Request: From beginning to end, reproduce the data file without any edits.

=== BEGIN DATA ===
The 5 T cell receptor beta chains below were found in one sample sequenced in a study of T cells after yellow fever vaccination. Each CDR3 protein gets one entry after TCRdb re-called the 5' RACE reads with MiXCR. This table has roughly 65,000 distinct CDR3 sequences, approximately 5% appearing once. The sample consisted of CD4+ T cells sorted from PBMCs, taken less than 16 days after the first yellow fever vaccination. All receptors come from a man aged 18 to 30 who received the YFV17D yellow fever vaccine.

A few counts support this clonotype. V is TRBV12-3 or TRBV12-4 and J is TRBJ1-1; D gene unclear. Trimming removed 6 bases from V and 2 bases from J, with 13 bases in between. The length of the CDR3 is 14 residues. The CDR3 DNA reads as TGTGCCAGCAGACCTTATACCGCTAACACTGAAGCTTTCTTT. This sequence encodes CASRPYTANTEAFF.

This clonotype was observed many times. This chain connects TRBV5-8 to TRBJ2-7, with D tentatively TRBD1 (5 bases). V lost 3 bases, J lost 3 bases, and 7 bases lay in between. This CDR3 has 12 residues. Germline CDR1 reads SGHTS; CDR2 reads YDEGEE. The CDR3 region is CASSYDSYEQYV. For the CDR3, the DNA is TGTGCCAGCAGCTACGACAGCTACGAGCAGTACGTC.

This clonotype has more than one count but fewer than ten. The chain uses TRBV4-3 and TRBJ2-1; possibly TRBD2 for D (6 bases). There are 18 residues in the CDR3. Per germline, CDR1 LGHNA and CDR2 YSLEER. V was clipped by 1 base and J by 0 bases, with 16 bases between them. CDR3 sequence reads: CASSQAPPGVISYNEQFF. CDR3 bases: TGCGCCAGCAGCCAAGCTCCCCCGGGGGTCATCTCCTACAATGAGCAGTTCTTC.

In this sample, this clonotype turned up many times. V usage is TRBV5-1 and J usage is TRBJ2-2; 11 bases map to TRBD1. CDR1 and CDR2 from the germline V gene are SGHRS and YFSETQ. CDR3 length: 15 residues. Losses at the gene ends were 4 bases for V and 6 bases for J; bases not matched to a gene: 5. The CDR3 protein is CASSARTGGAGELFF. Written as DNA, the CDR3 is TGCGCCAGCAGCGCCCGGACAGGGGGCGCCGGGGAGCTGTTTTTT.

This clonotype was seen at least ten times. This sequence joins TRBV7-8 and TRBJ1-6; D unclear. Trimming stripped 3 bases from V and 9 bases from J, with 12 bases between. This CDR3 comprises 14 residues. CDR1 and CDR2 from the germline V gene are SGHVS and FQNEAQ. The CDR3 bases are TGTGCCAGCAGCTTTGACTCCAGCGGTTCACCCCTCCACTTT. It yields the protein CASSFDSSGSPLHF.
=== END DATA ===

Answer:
The 5 T cell receptor beta chains below were found in one sample sequenced in a study of T cells after yellow fever vaccination. Each CDR3 protein gets one entry after TCRdb re-called the 5' RACE reads with MiXCR. This table has roughly 65,000 distinct CDR3 sequences, approximately 5% appearing once. The sample consisted of CD4+ T cells sorted from PBMCs, taken less than 16 days after the first yellow fever vaccination. All receptors come from a man aged 18 to 30 who received the YFV17D yellow fever vaccine.

A few counts support this clonotype. V is TRBV12-3 or TRBV12-4 and J is TRBJ1-1; D gene unclear. Trimming removed 6 bases from V and 2 bases from J, with 13 bases in between. The length of the CDR3 is 14 residues. The CDR3 DNA reads as TGTGCCAGCAGACCTTATACCGCTAACACTGAAGCTTTCTTT. This sequence encodes CASRPYTANTEAFF.

This clonotype was observed many times. This chain connects TRBV5-8 to TRBJ2-7, with D tentatively TRBD1 (5 bases). V lost 3 bases, J lost 3 bases, and 7 bases lay in between. This CDR3 has 12 residues. Germline CDR1 reads SGHTS; CDR2 reads YDEGEE. The CDR3 region is CASSYDSYEQYV. For the CDR3, the DNA is TGTGCCAGCAGCTACGACAGCTACGAGCAGTACGTC.

This clonotype has more than one count but fewer than ten. The chain uses TRBV4-3 and TRBJ2-1; possibly TRBD2 for D (6 bases). There are 18 residues in the CDR3. Per germline, CDR1 LGHNA and CDR2 YSLEER. V was clipped by 1 base and J by 0 bases, with 16 bases between them. CDR3 sequence reads: CASSQAPPGVISYNEQFF. CDR3 bases: TGCGCCAGCAGCCAAGCTCCCCCGGGGGTCATCTCCTACAATGAGCAGTTCTTC.

In this sample, this clonotype turned up many times. V usage is TRBV5-1 and J usage is TRBJ2-2; 11 bases map to TRBD1. CDR1 and CDR2 from the germline V gene are SGHRS and YFSETQ. CDR3 length: 15 residues. Losses at the gene ends were 4 bases for V and 6 bases for J; bases not matched to a gene: 5. The CDR3 protein is CASSARTGGAGELFF. Written as DNA, the CDR3 is TGCGCCAGCAGCGCCCGGACAGGGGGCGCCGGGGAGCTGTTTTTT.

This clonotype was seen at least ten times. This sequence joins TRBV7-8 and TRBJ1-6; D unclear. Trimming stripped 3 bases from V and 9 bases from J, with 12 bases between. This CDR3 comprises 14 residues. CDR1 and CDR2 from the germline V gene are SGHVS and FQNEAQ. The CDR3 bases are TGTGCCAGCAGCTTTGACTCCAGCGGTTCACCCCTCCACTTT. It yields the protein CASSFDSSGSPLHF.